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Trinity United Methodist Church, which includes religious murals on the rear building, was finally sold to Potter's House after it had been threatened with demolition.

Here's my list of the top religion stories for 2012 that involved York County:

1. The gay issue

Congregations struggled again with how gays fit in church throughout 2012. While the Catholic Church and like-minded conservative denominations continued to insist that homosexuality is a sin, others softened their stances.

In July, the Episcopal General Convention approved a churchwide ceremony to bless same-sex couples. The Rev. David Lovelace of St. John the Baptist Episcopal Church in York said he voted in favor of the blessing and will perform it.

In October, Heidelberg United Church of Christ in York voted unanimously to grant full "membership and ministry" rights to gay, bisexual and transgender people.

At the other end of the debate, Guinston Presbyterian Church of Chanceford Township voted 84-0, also in October, to leave Presbyterian Church USA and join the more conservative Evangelical Presbyterian Church.

Guinston joined several other congregations that have left PCUSA in response to its May 2011 decision to lift its explicit prohibition on gay ordination.

2. Declining attendance

A June survey by the Association of Religion Data Archives comparing religious affiliations in 2010 with those in 2000 confirmed a striking decline in church attendance. The number of York County residents who report belonging to a church dropped from 45 percent to just under 39 percent.

The Catholic Church and mainline Protestant churches followed national trends, losing about one in six followers in York County.

The Catholic Diocese of Harrisburg lost more than 2,100 members, or about 6 percent. The drop was greater for the Evangelical Lutheran Church in America, which lost 8,754 members, or nearly 23 percent of its York County membership.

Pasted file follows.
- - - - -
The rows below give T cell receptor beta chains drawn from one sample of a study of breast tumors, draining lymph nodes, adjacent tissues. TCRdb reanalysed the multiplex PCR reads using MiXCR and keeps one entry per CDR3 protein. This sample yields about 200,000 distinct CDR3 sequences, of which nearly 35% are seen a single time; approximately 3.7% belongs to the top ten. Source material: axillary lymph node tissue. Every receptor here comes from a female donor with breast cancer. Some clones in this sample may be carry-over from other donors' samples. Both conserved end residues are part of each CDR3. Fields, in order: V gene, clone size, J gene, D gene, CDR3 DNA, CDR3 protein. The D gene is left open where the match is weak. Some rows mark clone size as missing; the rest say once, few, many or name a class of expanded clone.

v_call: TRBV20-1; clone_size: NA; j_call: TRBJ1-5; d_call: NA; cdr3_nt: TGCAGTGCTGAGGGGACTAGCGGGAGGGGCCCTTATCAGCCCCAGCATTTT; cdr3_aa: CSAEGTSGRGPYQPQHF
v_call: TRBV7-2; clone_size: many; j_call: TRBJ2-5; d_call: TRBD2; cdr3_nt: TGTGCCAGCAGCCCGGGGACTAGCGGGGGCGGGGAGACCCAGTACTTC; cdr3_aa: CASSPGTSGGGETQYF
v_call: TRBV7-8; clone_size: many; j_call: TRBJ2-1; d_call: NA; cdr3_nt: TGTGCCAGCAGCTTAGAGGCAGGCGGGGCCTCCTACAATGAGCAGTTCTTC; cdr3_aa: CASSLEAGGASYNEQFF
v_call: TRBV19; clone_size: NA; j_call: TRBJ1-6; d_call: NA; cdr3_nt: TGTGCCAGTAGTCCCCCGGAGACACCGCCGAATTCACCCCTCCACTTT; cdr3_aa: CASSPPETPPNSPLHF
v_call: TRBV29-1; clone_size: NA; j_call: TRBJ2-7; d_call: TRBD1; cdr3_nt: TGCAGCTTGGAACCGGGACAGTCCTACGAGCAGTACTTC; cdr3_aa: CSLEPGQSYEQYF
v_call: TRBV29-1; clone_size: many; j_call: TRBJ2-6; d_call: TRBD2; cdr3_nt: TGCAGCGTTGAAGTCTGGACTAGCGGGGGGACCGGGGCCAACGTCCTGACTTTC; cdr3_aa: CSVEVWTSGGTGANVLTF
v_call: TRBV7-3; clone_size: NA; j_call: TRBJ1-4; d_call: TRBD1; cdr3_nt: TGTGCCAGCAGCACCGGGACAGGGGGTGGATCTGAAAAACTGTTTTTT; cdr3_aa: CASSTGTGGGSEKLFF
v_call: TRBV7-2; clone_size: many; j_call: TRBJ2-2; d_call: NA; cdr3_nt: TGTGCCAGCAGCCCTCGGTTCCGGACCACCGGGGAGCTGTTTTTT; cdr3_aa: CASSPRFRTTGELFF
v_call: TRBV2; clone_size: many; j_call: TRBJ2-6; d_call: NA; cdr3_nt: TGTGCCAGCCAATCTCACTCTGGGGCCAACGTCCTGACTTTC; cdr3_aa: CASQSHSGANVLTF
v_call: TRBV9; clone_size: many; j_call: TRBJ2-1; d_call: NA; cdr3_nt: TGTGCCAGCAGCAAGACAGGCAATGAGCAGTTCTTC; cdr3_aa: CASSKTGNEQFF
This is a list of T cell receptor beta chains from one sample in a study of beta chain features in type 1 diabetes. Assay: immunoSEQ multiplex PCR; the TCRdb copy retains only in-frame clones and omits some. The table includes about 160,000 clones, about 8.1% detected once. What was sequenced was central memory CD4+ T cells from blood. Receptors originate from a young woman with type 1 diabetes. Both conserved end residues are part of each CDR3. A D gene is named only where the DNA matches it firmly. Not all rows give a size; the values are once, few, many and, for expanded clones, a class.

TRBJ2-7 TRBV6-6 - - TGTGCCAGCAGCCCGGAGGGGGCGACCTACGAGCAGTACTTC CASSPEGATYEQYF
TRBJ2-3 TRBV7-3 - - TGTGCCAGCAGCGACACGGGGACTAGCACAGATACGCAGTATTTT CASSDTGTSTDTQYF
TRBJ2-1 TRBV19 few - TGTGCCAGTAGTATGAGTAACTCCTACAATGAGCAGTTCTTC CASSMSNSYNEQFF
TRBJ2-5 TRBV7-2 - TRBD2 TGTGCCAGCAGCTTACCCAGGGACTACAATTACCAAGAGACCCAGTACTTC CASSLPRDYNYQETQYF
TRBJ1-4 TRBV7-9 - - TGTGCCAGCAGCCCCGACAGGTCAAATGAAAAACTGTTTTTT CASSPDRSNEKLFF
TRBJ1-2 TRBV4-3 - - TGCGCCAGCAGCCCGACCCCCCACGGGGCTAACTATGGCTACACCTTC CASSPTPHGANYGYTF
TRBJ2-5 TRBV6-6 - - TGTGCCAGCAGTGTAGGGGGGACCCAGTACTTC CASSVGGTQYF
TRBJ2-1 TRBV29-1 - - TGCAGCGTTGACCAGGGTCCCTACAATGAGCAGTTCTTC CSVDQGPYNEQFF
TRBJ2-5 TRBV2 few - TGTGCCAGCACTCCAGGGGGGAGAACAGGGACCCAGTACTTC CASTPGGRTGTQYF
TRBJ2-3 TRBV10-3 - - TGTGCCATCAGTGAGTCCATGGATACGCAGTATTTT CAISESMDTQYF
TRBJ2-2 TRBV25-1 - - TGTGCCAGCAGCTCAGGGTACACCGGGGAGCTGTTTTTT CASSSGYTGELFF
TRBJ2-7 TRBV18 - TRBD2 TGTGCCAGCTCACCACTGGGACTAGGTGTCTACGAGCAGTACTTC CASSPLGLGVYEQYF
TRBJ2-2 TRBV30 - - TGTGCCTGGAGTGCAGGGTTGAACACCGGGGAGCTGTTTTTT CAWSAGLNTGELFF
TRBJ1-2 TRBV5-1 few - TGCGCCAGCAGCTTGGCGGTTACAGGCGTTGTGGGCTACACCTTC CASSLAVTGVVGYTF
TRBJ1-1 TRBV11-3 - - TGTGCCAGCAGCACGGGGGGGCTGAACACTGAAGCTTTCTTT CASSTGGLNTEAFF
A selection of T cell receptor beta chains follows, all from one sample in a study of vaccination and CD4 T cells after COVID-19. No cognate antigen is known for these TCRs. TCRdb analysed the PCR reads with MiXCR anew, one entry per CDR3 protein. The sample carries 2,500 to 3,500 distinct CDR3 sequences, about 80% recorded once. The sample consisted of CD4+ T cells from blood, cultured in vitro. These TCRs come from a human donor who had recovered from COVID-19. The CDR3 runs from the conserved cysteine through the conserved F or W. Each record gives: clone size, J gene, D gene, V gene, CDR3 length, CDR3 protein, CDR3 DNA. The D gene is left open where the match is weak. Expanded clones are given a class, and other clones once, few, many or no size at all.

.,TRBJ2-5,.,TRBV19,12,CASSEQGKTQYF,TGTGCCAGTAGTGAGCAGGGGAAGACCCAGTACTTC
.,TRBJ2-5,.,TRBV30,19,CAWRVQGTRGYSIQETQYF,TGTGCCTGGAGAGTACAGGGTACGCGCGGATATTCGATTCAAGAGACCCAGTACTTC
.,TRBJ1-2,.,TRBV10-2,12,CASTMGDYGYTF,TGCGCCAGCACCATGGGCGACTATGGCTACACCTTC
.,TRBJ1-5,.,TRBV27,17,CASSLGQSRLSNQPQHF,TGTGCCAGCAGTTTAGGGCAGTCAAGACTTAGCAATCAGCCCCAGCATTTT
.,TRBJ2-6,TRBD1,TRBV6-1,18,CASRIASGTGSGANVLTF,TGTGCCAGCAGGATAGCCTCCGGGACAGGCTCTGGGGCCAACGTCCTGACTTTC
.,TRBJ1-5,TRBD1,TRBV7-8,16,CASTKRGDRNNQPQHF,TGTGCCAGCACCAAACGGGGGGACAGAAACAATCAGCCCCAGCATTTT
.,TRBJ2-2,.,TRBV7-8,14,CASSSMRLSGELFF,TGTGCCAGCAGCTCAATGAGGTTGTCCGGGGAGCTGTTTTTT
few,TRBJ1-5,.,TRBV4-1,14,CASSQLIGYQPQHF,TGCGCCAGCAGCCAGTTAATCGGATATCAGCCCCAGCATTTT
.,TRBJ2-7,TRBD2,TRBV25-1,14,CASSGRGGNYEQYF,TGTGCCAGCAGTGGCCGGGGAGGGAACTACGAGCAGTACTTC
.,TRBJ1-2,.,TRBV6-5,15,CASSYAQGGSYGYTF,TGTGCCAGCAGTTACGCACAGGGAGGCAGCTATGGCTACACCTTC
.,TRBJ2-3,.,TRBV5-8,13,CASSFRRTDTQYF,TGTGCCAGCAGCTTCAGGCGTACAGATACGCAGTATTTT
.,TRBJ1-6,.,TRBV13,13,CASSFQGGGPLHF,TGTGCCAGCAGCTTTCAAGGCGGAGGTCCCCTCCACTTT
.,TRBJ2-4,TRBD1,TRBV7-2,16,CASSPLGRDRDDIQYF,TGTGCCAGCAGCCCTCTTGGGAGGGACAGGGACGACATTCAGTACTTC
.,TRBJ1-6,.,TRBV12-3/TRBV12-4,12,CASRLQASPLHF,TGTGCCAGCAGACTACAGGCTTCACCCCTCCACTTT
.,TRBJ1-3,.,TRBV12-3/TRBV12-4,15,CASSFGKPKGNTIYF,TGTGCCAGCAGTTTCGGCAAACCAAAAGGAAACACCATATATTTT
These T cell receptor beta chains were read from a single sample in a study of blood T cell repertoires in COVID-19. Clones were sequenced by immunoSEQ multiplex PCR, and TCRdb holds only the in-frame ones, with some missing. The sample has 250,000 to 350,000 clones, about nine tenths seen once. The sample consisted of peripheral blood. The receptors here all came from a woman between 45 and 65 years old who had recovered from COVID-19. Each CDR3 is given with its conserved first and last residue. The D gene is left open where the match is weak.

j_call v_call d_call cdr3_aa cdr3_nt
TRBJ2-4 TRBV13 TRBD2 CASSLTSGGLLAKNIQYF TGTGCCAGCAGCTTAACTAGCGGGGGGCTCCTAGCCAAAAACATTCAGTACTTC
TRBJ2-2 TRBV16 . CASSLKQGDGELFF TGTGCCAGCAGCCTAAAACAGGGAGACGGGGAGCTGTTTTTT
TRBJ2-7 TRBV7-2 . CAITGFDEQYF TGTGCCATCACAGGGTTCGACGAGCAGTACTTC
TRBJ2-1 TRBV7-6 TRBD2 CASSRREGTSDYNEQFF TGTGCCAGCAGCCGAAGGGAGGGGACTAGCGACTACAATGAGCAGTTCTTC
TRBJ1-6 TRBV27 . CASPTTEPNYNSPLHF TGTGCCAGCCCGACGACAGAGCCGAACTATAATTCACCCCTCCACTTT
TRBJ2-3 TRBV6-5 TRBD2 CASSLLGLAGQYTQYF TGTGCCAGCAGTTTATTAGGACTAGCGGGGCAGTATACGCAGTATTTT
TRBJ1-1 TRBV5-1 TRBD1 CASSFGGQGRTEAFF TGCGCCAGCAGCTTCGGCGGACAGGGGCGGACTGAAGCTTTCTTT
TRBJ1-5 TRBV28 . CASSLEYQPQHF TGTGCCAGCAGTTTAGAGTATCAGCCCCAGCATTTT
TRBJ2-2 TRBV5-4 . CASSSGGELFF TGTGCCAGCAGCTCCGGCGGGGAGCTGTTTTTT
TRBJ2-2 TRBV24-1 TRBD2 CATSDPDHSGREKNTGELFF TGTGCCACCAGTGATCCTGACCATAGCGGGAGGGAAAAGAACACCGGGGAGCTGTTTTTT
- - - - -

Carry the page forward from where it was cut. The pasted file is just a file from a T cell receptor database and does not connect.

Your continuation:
As a result, many clergy members across denominations reported new initiatives to try and recapture some of the lost followers. For example, they have adopted the use of social media and are conducting services in nontraditional sites. The Catholic Church unveiled a national "Theology on Tap" effort in taverns.

Among the winners in the survey were the Church of Jesus Christ of Latter-day Saints, which added 861 members in York County, a 48 percent increase.

3. Prudhomme's atheist complaint

Although it happened in Columbia, Lancaster County, the story of the atheist customer who objected to a Sunday discount offer by Prudhomme's Lost Cajun Kitchen ignited a passionate debate among York County residents.

John Wolff of Lancaster County filed a complaint with the Pennsylvania Human Relations Commission about the 10 percent discount Prudhomme's offers diners who present a church bulletin. He said the practice discriminates against him because he does not attend church.

A settlement was announced by the commission at the end of November.

The one-sentence settlement reads: "Respondent will continue to give a discount for any bulletin from any group oriented around the subject of religious faith, including publications from the Freedom From Religion Foundation, as long as they maintain the Sunday discount program."

An attorney for the restaurant said his client continues to offer the discount.

4. Lives Changed By Christ opens

The megachurch LCBC opened its doors on a new Springettsbury Township satellite church in March.

LCBC, which stands for Lives Changed By Christ, purchased the former Sutliff Saturn dealership at North Hills Road and Route 30 in 2009, paying $3.2 million for the 6.6-acre tract.

Leaders invested $8 million in renovations to convert the existing 22,500-square-foot building, adding 5,000 square feet. The main church campus is in Rapho Township, where York County worshippers formerly drove for Sunday services.

Within days of its first services, the church added a third service to accommodate the crowds. About 1,400 people attend the Springettsbury campus.

Formerly known as the Lancaster County Bible Church, LCBC was named the 38th-largest church in the United States last year by Outreach Magazine.

5. Same-sex marriage passes in Maryland, elsewhere

Maine, Washington and Maryland passed referendums in November allowing same-sex marriage.

The outcomes -- including Minnesota, which voted down a proposal to ban gay marriage -- broke a 32-state streak, dating to 1998, in which gay marriage had been vetoed by voters. Reverberations were felt in Pennsylvania, where many faith officials got involved in the Maryland campaign on both sides.

Nationally, the Catholic Church spent at least $1.1 million on efforts to oppose gay marriage measures in the four states. The referendum outcomes gave Pennsylvania gay marriage backers renewed hope.

Equality Pennsylvania began 2012 playing defense against the proposed "Marriage Protection" amendment that would have defined marriage as "the legal union of only one man and one woman." The House State Government Committee pulled the amendment from consideration in March.

Ted Martin, the executive director of Equality Pennsylvania, called the ballot success elsewhere "a watershed moment" that could lead to same-sex marriage in the Keystone State.